1 SURFACE PREPARATION The single most important function that can influence paint performance is the quality of surface preparation. For optimum service life, the surface must be completely free of all contaminants that might impair performance and should be treated as such to assure good and permanent adhesion of the paint system. The quality of surface preparation has a direct relation with the lifetime of a system. Even when using surface tolerant paints it cannot be emphasized enough that better surface preparation always result in longer lifetimes. Surface preparation consists of primary surface preparation and secondary surface preparation. The primary surface preparation aims to remove mill scale, rust, corrosion products, and foreign matter from a steel surface prior to application of a shop primer or primer. The secondary surface preparation aims to remove rust and foreign matter, if any from a steel surface that has been already coated with a shop-primer or paint, prior to application of anti-corrosive system. All rust, rust scale, heavy chalk, or deteriorated coatings must be removed by a combination of solvent or detergent washing, hand or power tool cleaning or abrasive blasting. Glossy areas of sound previous coatings need not be removed but should be mechanically abraded or brush blasted to create a surface profile which increases coating adhesion. Prior to use any of method of surface preparation, it is essential to remove all soluble salts, oil, grease, drilling and cutting compounds and other surface contaminants. Perhaps the most common method is by solvent washing, followed by wiping dry with clean rags. The wiping clean is critical, because if this is not carried out thoroughly the result of solvent washing will simply spread the contamination over a wider area. Proprietary emulsions, degreasing compounds and steam cleaning are also commonly used. Recommended procedures are described in International Standard ISO 8504:1992(E) and SSPC-SP1. High pressure fresh water cleaning. Fresh water cleaning is always necessary to remove salts, fouling, any loose paint and other contaminants. Usually, fresh water cleaning is done immediately as it any fouling is easier to remove when it is has not dried up completely. A water pressure of 500 bar (approx psi) is typically used from removal surface contamination and fouling organisms such as algae- and shell fouling. Hand tool cleaning Loosely adhering mill scale, rust and old paint coatings may be removed from steel by hand wire brushing, sanding, scraping and chipping. However, these methods are incomplete, and always leave a layer of tightly adhering rust on the steel surface. Methods for hand tool cleaning are described in SSPC-SP2 and should be to ISO :1988 grade St 2-B, C or D. Hand tool cleaning is very useful when the deployment of power tool is not feasible and economical and the job is localised / small. After cleaning the surface is brushed, swept, dusted and blown off with compressed air to remove all loose matter. Surface preparation, Page 1 of 11.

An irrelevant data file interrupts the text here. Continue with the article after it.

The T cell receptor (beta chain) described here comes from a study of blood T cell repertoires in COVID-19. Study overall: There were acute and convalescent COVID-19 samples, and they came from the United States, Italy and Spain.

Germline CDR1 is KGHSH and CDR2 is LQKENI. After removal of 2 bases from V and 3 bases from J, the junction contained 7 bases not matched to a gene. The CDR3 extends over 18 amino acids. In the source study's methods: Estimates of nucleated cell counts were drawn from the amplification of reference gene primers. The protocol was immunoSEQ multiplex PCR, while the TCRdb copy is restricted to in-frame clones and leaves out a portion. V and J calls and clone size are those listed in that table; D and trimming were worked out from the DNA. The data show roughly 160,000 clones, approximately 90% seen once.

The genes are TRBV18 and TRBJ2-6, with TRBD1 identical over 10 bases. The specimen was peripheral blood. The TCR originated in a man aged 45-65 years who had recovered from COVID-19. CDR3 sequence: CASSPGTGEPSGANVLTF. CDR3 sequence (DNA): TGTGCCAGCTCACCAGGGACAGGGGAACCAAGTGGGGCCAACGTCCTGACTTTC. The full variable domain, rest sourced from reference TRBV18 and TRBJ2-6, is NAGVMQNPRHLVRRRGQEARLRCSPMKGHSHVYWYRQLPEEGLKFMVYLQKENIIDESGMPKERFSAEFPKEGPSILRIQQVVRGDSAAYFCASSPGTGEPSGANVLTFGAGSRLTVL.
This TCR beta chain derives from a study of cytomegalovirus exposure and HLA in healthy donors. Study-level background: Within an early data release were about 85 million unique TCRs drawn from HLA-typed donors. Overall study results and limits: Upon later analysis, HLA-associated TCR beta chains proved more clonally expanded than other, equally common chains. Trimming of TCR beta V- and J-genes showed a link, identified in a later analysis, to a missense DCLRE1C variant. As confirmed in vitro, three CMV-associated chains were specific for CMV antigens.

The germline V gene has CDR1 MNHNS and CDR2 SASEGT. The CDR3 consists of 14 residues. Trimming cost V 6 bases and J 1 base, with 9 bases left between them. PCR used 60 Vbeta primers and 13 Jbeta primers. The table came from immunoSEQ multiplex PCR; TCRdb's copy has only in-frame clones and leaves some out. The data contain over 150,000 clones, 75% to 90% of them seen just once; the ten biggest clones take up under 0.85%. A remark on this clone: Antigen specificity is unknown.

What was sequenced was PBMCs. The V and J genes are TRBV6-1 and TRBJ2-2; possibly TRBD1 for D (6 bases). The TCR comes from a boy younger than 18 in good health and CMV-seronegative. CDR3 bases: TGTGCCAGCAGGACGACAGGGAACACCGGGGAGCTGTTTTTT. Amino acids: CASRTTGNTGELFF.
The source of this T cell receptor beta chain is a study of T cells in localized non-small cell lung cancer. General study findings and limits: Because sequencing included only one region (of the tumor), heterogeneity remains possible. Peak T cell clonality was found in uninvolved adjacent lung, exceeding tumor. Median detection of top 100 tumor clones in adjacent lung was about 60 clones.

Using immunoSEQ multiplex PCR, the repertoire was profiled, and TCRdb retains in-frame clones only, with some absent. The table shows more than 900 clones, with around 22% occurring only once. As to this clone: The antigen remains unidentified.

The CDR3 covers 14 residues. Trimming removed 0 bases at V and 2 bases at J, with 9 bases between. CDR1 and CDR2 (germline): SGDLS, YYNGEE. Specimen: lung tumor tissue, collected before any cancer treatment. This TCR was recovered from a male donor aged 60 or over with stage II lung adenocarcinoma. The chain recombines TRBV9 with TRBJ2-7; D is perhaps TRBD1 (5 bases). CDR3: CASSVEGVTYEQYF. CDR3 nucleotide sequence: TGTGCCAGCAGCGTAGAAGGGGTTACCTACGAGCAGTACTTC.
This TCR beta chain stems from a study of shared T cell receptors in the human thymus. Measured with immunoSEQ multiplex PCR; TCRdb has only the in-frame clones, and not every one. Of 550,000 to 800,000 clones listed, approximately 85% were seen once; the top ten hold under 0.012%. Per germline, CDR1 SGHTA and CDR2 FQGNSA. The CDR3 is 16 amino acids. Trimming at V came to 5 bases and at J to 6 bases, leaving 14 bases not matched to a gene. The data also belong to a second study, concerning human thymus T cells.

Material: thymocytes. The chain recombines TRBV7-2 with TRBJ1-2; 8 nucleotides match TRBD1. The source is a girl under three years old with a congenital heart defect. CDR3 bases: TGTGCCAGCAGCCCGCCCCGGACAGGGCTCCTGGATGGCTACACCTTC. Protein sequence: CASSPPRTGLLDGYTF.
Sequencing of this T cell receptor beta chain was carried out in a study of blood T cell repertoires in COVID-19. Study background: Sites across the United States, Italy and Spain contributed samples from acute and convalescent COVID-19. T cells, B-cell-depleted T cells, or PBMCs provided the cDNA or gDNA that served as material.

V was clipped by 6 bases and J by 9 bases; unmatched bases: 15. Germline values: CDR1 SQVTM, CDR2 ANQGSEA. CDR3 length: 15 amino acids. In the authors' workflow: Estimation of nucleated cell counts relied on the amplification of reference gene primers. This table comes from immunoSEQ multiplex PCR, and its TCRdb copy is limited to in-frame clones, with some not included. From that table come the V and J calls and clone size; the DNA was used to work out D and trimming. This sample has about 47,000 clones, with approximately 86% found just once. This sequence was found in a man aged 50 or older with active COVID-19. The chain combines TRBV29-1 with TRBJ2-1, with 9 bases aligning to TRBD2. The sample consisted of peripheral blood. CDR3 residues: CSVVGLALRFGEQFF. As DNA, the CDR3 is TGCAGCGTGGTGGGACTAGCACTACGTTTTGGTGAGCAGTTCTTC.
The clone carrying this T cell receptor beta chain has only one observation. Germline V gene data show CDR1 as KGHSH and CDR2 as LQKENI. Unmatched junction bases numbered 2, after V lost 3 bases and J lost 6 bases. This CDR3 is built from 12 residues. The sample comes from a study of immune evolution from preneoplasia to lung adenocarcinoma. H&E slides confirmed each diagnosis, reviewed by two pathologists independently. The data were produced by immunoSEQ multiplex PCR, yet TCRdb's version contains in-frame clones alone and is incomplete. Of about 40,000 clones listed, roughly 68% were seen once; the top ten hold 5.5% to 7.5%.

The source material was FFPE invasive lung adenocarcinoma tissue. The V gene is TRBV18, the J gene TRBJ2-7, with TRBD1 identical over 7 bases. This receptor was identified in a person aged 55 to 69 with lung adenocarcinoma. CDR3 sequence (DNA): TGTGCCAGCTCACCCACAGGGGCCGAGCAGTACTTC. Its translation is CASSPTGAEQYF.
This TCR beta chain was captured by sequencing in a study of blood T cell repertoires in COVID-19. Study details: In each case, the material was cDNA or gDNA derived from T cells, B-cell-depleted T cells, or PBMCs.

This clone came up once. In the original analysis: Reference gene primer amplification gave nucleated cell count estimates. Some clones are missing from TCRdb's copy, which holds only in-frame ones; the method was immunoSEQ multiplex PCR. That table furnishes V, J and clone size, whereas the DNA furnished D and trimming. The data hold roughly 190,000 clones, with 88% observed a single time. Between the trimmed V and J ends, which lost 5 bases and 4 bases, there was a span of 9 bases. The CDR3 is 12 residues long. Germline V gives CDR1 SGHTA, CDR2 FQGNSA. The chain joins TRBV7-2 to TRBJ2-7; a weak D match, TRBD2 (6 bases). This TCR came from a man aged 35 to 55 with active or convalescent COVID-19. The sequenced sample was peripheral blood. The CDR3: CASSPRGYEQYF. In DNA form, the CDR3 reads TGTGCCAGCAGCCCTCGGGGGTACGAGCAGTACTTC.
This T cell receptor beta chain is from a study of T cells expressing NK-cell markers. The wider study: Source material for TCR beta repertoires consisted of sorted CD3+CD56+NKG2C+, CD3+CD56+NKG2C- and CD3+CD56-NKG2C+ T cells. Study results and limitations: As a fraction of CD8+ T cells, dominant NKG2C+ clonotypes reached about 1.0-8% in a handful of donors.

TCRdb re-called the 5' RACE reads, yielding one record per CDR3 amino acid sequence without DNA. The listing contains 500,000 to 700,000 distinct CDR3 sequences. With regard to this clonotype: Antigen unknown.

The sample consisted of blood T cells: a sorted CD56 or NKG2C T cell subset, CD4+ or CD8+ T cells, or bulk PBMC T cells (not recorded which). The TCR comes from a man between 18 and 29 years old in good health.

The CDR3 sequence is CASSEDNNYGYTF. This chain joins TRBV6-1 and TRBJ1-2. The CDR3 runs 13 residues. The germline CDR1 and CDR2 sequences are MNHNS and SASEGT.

2 Power tool cleaning Examples of mechanical tools are rotary wire brushes, sanding disc and needle guns. Power tool cleaning is in general more effective and less laborious than hand tool cleaning for the removal of loosely adhering mill scale, paint and rust. However, power tool cleaning will not remove tightly adhering rust and mill scale. Care should be taken, particularly with power wire brushes, not to polish the metal surface as this will reduce the key for the subsequent paint coating. Preparation grades with powertool cleaning are specified according to International Standards method ISO 8501/1: 1988 and relevant preparation grades are St2-B, C or D and St3-B, C or D. SSPC-SP11 describes the various degrees of surface profile that can be achieved by power tool cleaning. Blast cleaning Blast Cleaning is based on the principle of an abrasive jet of particles in a compressed air stream impinging on the surface, removing impurities, millscale, rust and old paint. Abrasive blast cleaning is the most thorough and widely used method of surface preparation in the shipbuilding and repair industry. Different degrees of surface cleanliness are possible and depend in part on the surface condition prior to treatment and also to the length of time for which the surface is exposed to the abrasive jet. In addition to cleaning the surface, the abrasive particles will impart a surface roughness to the steel. However, prior to blasting, steelwork should be degreased and all weld spatters removed. If salts, grease or oil is present on the surface it will appear to be removed by the blasting process, but this is not the case. Although not visible, the contamination will still be present as a thin layer, and will affect the adhesion of subsequent coatings. Any presence of salts can be checked by measuring the conductivity of water that has been used to wash a certain small area of a (blast) cleaned surface. Furthermore weld seams, metal slivers and sharp edges revealed by the blasting process should be ground down, as paint coatings tend to run away from sharp edges, resulting in thin coatings and reduced protection. Weld spatter is almost impossible to coat evenly, in addition to often being loosely adherent, and it is a common cause of premature coating failure. The surface appearance resulting from blast cleaning has been defined by several bodies; - American (ASTM D 2200 and SSPC VIS. 1 & 2) - British (Standard BS 4232) - German (Standard DIN 18364) - Japanese (JSRA SPSS, 1975). - Swedish (SIS ) Surface preparation, Page 2 of 11.